Culture shock is an infamous aspect of the exchange experience. It’s no secret that living abroad can bring on homesickness, but it also presents a chance to learn about another culture, first-hand. Being half-Japanese, I didn’t experience culture shock, but spending this year on exchange is the first time I’ve lived for a long-term period in Japan. As such, there are still many aspects of Japanese culture that I’ve yet to experience. This week, I’ve been making the most of spring break by trying to explore aspects of Japanese culture that I haven’t experienced before.
1. Tea Ceremony
This week I participated in my very first Japanese tea ceremony class. This traditional practice dates all the way back to the 9th century, and today is enjoyed by many as a hobby. We started off by grinding green tea leaves to make our own matcha powder. Following this, we entered a tatami room, and were encouraged to maintain a calm and peaceful energy. We then ate wagashi, traditional Japanese sweets, and prepared the matcha. Every element of tea ceremony has significance, from the way you prepare the tea to the way you hold the cup. Unfamiliar with the ritual, I made my fair share of mistakes. Regardless, I enjoyed everything about tea ceremony– most of all, the calm atmosphere and the wagashi!
Ever since arriving in Japan, I’ve wanted to make my way to a kabuki performance. Kabuki is a classical form of Japanese theatre that involves elaborate costumes, sets, and music on traditional Japanese instruments. I initially did not think I’d be able to see a kabuki performance, knowing that tickets are expensive. Luckily, rush seats and the fact that it’s the off-season for tourists left me with enough money to come again!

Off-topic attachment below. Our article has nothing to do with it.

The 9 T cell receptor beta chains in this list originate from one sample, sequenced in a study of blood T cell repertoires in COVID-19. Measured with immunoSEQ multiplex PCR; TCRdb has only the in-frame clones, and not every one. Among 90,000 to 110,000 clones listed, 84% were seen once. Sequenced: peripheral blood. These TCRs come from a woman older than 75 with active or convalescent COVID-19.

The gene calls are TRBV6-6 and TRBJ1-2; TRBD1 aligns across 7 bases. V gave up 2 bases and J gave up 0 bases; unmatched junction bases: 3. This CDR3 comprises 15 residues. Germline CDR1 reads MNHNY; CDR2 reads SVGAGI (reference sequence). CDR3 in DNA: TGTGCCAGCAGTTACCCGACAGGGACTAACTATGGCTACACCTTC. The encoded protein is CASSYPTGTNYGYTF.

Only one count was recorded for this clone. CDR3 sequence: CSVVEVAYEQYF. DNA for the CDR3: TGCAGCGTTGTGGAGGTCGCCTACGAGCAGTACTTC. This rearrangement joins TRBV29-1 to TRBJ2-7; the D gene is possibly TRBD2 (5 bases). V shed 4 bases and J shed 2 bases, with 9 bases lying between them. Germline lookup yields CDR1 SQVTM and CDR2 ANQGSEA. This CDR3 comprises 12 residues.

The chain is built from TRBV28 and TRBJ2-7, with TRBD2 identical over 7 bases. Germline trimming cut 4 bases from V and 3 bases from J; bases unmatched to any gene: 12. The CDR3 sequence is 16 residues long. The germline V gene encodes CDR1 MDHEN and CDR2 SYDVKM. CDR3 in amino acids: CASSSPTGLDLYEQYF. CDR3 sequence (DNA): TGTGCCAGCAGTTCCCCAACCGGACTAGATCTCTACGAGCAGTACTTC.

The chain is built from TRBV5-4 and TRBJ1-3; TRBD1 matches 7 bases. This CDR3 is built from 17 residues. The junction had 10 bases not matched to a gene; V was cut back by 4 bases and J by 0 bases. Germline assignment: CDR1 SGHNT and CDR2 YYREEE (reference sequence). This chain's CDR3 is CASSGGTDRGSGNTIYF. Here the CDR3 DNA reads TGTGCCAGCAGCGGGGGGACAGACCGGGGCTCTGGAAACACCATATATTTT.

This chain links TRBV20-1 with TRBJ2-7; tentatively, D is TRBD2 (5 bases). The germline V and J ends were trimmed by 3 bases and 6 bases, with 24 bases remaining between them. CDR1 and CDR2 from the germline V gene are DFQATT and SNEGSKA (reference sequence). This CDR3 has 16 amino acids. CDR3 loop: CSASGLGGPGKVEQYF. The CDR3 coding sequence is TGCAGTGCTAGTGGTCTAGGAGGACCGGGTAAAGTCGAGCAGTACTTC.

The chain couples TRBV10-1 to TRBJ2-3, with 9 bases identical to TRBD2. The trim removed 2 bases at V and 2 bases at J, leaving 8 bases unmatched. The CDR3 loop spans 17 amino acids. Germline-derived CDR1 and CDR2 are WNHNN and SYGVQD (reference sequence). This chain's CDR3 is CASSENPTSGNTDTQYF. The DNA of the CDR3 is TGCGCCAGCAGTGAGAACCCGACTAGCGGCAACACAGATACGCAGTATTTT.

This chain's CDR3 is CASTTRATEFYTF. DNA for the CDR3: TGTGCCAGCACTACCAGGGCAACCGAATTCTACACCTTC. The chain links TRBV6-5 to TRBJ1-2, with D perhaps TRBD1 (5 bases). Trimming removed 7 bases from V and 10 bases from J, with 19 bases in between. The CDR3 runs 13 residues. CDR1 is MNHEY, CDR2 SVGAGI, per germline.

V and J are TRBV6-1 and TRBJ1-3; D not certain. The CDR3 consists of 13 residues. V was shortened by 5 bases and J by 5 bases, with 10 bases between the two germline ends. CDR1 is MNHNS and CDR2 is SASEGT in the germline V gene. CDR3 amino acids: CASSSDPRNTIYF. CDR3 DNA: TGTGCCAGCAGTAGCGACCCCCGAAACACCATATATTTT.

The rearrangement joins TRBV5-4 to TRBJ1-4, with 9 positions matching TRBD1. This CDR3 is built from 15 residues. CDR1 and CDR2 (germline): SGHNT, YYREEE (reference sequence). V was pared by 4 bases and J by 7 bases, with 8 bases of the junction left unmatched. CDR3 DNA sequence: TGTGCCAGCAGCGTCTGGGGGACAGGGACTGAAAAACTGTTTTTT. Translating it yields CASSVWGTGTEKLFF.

Heading to kabuki is typically a full-day affair, with two to three separate stories and intermissions. This makes it much longer than your average western play or musical. I arrived at the Kabukiza Theatre in Ginza, Tokyo at 10:30 AM, and left at 3 PM! Of the three stories told in the performance I watched, my favourite was a comedic tale of a woman who tricked a man into vowing to marry her by disguising herself as someone else! It was easy to appreciate the plot of the story with the help of an English subtitle screen I rented at the theatre. While I can usually understand spoken Japanese, kabuki is difficult to understand because the plot is sung by a narrator. I was glad I chose to rent the screen, because it helped me enjoy the performance, without having to worry about what was happening.
Growing up near the GTA (Greater Toronto Area), my family often celebrated Japanese holidays by visiting the Japanese Canadian Cultural Centre in Toronto. One of the celebrations we never missed was Hinamatsuri (Girls’ Day) each year, on March 3rd. In our home, we set up hina dolls, which include an emperor, empress, and attendants on red carpet. This year marked the first Hinamatsuri I spent in Japan. Upon the recommendation of my obāchan (grandmother), I visited an exhibit of Hina dolls at Meguro Gajoen Hotel, Tokyo, a building I’d walked by before but had never thought to go inside. I was shocked to find that the hotel’s modern exterior hid a beautiful series Japanese banquet rooms from the 1930s. Displayed in the rooms, I saw just how beautiful the hina dolls can be. While I loved most of the dolls, some of them were perhaps a bit too life-like for my liking!
From realizing the hidden historical beauty of a nearby hotel, to finding out I had enough money for kabuki tickets, made me pause to reflect on my exchange experience. I realized that you never know what you can expect, and I will definitely be keeping a closer eye out for more hidden treasures and opportunities to experience Japanese culture while I’m on exchange.